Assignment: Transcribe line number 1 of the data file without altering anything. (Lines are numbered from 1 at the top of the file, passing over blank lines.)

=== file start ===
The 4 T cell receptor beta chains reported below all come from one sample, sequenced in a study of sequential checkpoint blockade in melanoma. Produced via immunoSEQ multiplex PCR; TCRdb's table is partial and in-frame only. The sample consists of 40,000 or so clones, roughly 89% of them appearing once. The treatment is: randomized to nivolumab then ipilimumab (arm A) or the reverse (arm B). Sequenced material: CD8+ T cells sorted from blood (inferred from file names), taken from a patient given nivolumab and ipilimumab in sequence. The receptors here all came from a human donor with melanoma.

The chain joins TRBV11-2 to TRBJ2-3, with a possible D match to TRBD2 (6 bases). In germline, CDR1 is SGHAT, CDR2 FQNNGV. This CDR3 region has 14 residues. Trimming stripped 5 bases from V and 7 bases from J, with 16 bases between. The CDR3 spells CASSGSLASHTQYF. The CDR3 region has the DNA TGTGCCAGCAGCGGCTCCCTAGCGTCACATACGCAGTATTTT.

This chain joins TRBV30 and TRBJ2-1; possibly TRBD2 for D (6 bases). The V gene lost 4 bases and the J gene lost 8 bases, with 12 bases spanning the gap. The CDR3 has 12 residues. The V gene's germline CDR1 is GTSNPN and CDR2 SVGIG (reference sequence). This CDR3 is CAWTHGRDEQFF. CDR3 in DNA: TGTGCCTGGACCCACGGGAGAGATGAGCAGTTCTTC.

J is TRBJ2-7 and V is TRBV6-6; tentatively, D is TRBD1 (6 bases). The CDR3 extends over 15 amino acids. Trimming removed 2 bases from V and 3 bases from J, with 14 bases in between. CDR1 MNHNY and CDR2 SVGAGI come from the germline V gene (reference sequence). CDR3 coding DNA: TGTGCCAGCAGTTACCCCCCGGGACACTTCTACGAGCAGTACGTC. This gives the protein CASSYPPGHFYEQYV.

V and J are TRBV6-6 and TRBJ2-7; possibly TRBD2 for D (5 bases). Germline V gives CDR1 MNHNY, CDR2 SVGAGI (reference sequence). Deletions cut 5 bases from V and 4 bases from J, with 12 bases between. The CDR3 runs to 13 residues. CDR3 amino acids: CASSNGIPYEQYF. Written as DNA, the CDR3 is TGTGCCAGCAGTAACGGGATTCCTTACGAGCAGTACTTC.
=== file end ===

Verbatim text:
The 4 T cell receptor beta chains reported below all come from one sample, sequenced in a study of sequential checkpoint blockade in melanoma. Produced via immunoSEQ multiplex PCR; TCRdb's table is partial and in-frame only. The sample consists of 40,000 or so clones, roughly 89% of them appearing once. The treatment is: randomized to nivolumab then ipilimumab (arm A) or the reverse (arm B). Sequenced material: CD8+ T cells sorted from blood (inferred from file names), taken from a patient given nivolumab and ipilimumab in sequence. The receptors here all came from a human donor with melanoma.